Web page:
I had been shooting with a Hasselblad 500CM for over 30 years and loved the unique feeling of the images I was able to get. I have a client that I’ve been working with for over two decades that also liked that look and every few months, I would order some Fuji Provia film and take portraits for them. One day I was going to get my film processed and the lab was closed. Then I discovered all the labs in Atlanta were closed. Over the last few years it has been more and more difficult to get quality processing so instead of tearing my hair, what is left of it, out, I made the jump into digital medium format. I was surprised at how well all my Hasselblad equipment held its value as well as a Mamiya 7, which I sold for more than I bought it for 20+ years ago. That money went straight into the Hasselblad X1DII, which to me is camera poetry.
Can you describe a photographically challenging situation that you were confronted with that you were able to resolve on the fly?
I was working with the Centers for Disease Control in South Africa and was sent into a coal mine to illustrate new safety measures. They told me I couldn’t take my flash because any electrical spark could ignite methane gas and blow up the mine. I thought this was a good policy and left the flash above ground. I descended 90 meters in an elevator large enough to transport trucks and then got into a truck and drove 7 kilometers into the mine. I have never experienced that level of dark before and shooting without a flash seemed daunting. But as I observed the scene I noticed the miners headlamps lighting whatever space they were aimed at so I asked them to become my human lighting gear and would have them aim at people or objects I needed to shoot. I got my photos and didn’t blow up the mine, so good ending.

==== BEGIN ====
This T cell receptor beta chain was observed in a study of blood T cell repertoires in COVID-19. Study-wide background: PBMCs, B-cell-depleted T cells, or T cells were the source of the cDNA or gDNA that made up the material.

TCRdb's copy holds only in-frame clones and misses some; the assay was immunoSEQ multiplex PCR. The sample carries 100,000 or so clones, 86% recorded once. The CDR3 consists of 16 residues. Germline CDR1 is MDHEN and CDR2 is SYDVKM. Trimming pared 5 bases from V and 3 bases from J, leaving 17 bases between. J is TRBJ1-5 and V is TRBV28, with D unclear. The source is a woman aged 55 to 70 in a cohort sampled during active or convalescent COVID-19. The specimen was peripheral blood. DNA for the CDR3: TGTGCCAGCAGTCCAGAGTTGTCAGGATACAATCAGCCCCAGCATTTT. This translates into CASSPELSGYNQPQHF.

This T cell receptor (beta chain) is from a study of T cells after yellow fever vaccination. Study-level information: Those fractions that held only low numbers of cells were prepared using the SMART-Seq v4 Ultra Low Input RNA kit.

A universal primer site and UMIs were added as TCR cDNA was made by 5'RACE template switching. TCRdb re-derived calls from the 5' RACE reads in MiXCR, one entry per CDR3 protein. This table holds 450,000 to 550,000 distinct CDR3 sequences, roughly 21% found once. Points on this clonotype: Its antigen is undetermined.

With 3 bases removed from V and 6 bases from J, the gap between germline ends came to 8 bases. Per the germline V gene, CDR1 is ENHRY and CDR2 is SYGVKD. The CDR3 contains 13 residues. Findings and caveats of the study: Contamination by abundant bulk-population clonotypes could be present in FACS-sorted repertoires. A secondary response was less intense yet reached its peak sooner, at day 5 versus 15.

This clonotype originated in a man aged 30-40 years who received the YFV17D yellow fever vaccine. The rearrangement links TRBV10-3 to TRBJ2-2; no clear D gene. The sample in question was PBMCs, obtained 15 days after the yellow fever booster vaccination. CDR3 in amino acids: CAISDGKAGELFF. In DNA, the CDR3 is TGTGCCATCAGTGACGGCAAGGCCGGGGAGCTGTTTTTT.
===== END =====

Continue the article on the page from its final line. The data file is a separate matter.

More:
In your photojournalism work, which photographic systems do you use? Why?
I use a combination of Canon 5D Mark IVs, my Hasselblad, and occasionally a 4X5 rail camera, each has qualities that make them perfect for what I want to achieve. The Canon is a workhorse and I’ve shot up to 3,000 frames a day on some of my commercial shoots for educational clients. I love the speed and ease of their zoom lenses covering almost every focal length I need in two lenses and bodies making the ability to capture quickly evolving scenes effortless. I love adding the Hasselblad into the mix which gives my clients something they weren’t expecting.
What is your favorite underrated photographic tool? Why?
I have an old film loupe that I used to edit film on a light table and it perfectly fits over the back screen on my camera, allowing me to see clearly the shots I am taking for focus, exposure and color, something that is very difficult on a bright sunny day when shooting outside, and hard enough inside with eyesight that isn’t what it used to be. It is always around my neck when on assignment.